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There are few things more satisfying than a free-kick rocketing in off the crossbar, and Mierzejewski gave us one of those. James Troisi and Connor Pain treated us to that special kind of strike from distance, that flies like an arrow, unwavering in its trajectory, into the top corner.

Besart Berisha gave us a high-stakes, contorting bicycle kick, and Dario Vidosic’s angled wallop had echoes of van Basten. Mark Milligan called upon the image of Matt Le Tissier with his dink-and-volley against Adelaide, and Riley McGree sent a shockwave around the planet with his Puskas-worthy scorpion volley on the run in the semi. It’s all there below, treat yourself.

I disliked: The player merry-go-round spins on
Everyone is well aware of the rusted-on A-League journeymen; Osama Malik, Liam Reddy, Mark Bridge, Nikolai Topor-Stanley, et al. They’ve bounced around the league, largely being serviceable players wherever they’ve landed.

But there seem to be a raft of young players up and leaving too, jumping turbulently from club to club. 

Last season, Ruon Tongyik player over 1000 minutes for Melbourne City; he played literally zero this season. He, along with Nick Fitzgerald and Bruce Kamau – two attackers who began the season in the rotation, and ended it firmly out of it – moved to the Wanderers.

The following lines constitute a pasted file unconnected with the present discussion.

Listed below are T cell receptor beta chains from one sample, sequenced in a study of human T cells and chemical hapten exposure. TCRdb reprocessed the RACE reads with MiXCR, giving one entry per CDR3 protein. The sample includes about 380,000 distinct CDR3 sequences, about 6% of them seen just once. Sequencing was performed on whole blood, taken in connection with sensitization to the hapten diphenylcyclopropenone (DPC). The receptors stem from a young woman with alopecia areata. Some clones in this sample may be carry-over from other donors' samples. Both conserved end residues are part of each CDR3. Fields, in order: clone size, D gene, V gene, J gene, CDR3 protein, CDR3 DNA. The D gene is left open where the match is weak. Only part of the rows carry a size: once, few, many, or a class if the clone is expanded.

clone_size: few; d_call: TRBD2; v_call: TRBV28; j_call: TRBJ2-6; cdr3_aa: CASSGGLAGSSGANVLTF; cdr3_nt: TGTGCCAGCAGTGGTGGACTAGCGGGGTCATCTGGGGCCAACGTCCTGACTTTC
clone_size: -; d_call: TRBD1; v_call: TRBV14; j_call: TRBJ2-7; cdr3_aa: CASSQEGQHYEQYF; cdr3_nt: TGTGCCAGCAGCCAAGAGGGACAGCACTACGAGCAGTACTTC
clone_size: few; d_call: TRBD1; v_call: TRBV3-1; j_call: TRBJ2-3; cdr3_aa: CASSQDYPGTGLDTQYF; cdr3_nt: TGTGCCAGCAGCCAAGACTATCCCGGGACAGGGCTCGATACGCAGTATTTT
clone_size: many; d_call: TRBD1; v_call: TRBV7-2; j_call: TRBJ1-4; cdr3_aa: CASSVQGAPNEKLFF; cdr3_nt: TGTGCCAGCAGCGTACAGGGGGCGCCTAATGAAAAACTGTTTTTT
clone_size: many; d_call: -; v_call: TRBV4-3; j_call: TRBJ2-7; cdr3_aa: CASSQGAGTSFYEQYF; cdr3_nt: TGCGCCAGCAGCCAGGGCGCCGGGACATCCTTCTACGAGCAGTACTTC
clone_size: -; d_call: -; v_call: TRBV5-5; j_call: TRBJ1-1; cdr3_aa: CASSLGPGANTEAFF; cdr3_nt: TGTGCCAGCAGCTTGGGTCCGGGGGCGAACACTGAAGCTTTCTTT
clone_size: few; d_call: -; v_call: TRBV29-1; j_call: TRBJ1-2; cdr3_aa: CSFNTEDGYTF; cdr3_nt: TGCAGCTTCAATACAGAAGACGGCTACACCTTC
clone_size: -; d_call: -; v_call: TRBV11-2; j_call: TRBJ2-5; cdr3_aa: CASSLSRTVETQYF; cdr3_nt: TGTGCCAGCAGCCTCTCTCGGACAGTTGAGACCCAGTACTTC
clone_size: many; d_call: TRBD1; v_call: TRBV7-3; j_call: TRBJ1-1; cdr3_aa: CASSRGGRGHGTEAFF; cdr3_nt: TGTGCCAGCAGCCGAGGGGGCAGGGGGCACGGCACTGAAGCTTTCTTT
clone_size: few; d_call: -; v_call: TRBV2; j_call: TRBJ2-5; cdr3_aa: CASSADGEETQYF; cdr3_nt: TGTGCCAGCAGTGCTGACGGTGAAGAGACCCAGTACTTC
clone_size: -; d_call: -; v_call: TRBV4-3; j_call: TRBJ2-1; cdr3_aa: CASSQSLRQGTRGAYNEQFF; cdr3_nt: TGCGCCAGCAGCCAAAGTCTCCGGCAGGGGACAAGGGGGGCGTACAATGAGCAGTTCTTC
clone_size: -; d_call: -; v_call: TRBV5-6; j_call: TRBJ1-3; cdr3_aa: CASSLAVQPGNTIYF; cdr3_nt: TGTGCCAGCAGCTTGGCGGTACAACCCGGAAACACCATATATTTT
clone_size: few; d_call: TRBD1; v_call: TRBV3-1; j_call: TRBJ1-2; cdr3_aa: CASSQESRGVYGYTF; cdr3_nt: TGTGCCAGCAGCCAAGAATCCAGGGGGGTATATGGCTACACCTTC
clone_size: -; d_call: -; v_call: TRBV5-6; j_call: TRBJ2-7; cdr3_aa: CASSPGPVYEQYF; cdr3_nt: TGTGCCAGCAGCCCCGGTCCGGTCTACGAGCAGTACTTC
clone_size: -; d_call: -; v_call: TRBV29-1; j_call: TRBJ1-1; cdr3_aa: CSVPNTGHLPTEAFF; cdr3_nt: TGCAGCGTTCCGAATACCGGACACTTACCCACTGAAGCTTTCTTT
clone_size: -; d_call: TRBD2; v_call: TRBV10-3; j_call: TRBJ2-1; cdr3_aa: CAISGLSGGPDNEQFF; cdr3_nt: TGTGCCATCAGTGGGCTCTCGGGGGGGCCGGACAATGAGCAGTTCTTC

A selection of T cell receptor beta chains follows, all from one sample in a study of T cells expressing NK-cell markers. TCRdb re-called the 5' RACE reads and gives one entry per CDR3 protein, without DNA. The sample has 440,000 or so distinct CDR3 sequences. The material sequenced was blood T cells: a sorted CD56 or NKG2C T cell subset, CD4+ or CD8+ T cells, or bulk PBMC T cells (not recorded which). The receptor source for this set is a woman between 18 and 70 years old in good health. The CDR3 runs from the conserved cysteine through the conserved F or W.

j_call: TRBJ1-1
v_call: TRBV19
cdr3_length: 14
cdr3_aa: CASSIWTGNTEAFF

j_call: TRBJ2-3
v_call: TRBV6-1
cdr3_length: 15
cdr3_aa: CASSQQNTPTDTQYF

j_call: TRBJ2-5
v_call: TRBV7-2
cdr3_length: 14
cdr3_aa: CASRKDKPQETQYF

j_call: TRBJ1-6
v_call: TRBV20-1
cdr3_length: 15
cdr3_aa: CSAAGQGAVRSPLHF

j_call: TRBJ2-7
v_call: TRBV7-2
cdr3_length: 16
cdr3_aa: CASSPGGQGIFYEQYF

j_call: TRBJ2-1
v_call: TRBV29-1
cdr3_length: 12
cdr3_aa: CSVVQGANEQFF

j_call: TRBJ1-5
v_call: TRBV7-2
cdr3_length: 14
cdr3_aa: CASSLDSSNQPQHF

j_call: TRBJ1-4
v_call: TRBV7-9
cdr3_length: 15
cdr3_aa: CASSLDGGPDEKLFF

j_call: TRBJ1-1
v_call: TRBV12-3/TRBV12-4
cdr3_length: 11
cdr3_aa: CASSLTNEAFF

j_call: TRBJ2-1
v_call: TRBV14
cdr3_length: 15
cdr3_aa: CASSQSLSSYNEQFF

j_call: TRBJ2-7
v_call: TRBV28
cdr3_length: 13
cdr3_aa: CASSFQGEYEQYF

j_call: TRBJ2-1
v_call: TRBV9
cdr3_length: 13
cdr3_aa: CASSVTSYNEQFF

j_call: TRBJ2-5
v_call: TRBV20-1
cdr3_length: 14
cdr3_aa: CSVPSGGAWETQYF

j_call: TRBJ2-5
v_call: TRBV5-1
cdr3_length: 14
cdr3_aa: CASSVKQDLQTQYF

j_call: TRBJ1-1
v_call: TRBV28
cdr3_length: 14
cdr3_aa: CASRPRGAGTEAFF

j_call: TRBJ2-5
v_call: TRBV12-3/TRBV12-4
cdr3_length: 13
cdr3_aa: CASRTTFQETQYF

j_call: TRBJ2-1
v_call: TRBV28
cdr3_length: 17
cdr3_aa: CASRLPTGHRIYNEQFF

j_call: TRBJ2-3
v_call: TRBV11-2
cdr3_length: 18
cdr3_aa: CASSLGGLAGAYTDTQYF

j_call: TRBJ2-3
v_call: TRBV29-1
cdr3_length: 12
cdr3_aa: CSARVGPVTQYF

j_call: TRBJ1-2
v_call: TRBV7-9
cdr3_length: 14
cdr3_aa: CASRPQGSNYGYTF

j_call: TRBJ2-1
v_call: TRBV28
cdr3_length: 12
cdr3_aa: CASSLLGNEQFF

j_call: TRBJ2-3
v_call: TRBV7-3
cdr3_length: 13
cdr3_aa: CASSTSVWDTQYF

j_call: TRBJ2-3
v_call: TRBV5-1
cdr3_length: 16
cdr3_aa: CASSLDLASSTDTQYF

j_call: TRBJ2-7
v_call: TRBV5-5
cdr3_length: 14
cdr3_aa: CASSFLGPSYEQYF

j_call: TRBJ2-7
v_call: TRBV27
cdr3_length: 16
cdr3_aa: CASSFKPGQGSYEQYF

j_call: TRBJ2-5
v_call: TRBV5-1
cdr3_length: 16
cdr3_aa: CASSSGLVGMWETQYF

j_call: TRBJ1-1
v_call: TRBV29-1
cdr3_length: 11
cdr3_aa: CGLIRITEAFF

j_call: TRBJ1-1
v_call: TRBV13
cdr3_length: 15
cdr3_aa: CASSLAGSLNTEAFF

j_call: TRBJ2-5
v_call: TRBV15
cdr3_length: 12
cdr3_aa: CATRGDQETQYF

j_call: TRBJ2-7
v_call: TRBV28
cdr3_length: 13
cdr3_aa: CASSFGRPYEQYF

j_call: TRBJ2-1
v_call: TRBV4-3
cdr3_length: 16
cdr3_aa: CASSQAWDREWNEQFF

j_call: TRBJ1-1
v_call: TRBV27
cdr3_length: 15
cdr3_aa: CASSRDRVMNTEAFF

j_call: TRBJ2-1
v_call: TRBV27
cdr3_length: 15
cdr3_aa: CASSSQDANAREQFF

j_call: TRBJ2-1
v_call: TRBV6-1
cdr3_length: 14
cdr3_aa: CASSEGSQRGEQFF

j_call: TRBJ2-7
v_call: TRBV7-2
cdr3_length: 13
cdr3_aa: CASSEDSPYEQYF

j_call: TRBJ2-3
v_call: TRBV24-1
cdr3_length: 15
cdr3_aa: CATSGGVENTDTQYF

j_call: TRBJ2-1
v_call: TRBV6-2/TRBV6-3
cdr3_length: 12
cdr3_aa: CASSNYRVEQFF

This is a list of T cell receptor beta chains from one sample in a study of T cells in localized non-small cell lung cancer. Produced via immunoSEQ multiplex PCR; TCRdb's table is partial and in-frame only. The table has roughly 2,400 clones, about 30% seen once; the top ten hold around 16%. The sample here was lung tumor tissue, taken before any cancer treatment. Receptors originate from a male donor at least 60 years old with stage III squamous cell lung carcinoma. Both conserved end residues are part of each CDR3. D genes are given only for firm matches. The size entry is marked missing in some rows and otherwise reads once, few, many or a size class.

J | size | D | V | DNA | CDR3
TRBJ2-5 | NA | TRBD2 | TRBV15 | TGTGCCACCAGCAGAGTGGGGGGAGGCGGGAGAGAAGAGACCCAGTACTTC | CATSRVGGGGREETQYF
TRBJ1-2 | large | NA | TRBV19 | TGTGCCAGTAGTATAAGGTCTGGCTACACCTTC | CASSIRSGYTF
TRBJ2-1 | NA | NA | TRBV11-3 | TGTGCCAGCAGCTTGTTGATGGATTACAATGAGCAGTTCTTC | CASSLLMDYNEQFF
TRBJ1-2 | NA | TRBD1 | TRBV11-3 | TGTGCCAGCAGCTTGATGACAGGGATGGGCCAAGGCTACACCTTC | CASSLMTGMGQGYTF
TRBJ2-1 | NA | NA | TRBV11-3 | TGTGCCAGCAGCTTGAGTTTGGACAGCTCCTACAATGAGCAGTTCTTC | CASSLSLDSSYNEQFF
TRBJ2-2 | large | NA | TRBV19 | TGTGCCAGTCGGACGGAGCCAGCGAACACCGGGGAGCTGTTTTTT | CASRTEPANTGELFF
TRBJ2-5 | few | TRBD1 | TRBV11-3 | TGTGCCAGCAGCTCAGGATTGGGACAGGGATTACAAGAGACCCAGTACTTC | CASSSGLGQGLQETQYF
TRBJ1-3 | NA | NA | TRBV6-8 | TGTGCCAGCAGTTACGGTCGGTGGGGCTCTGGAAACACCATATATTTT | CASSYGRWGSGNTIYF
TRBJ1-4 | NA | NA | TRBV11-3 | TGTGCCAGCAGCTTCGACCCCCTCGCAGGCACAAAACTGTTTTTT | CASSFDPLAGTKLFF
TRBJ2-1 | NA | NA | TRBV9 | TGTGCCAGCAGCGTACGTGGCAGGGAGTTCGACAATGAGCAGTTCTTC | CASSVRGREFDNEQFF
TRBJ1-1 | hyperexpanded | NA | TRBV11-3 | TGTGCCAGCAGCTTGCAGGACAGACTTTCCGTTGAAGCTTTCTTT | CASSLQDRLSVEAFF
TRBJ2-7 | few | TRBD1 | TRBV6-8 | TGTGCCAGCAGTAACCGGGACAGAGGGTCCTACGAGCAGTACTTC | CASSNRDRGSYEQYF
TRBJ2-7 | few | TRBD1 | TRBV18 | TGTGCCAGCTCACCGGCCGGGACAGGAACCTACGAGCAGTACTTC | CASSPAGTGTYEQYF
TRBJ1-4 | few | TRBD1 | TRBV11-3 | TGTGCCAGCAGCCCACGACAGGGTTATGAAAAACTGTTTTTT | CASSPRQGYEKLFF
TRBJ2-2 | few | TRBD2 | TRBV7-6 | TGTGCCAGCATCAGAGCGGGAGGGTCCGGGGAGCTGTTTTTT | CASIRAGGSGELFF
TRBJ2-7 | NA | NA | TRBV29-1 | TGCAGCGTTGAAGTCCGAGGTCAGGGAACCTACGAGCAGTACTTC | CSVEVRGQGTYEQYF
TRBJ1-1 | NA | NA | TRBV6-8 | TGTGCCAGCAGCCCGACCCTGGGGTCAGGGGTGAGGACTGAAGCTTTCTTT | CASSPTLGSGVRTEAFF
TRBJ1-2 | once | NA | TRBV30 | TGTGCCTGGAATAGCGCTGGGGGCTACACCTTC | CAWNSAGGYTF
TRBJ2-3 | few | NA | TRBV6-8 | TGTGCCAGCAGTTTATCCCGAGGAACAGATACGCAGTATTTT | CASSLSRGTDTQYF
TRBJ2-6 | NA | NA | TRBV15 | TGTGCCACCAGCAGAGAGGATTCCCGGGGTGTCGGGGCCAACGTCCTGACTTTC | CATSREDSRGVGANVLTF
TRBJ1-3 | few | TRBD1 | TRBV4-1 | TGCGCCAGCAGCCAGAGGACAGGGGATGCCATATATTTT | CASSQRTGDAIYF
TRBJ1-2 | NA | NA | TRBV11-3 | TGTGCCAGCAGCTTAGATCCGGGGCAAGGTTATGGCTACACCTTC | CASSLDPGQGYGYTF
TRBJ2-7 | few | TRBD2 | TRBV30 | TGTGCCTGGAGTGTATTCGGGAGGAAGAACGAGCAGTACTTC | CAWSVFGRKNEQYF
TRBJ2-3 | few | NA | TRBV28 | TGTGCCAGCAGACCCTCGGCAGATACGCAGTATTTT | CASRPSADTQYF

Trent Buhagiar was only in the starting XI just four times this season for the wallowing Mariners, and was released this week, reportedly heading to Sydney. Daniel De Silva, who was highly involved in the Mariners first team this season, is reportedly heading to City; a pairing of De Silva and Daniel Arzani could be very tasty next season. 

Scanning down the list of youngsters to play this season, one wonders exactly what’s in store for, say, Christian Theohaurous; the forward finished the season strong, appearing in 11 of Victory’s final 16 fixtures, having appeared exclusively as a sub in 7 of their first 15. It was genuinely disappointing to find out he would miss the grand final through injury, such was his relevance.

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Logic would imply he’s on an upward trajectory, but then one can turn to Roar youngster Joe Caletti who played every one of Brisbane’s final ten games last season – as well as the most of the first half of this season – but has been out of the Roar squad since December last year.

It seems that, for younger players in our league, their star can fall as easily as it has risen. Remember Lachie Scott?

As much as pastures appear greener from a distance, it can’t be good for development to bounce in and out of the first team – or, indeed, in and out of clubs – season on season. Naturally, this process is the result of the need to win in the short term, to the detriment of youth development in the long term; as such it’s very hard to shift.

Surely if players with potential – like Tongyik or Da Silva – are to be moved around so, then transfer fees between clubs must be allowed at some point. 

Well, that’s surely enough for now. The VAR argument I’ll leave to those below the line. See you at the World Cup!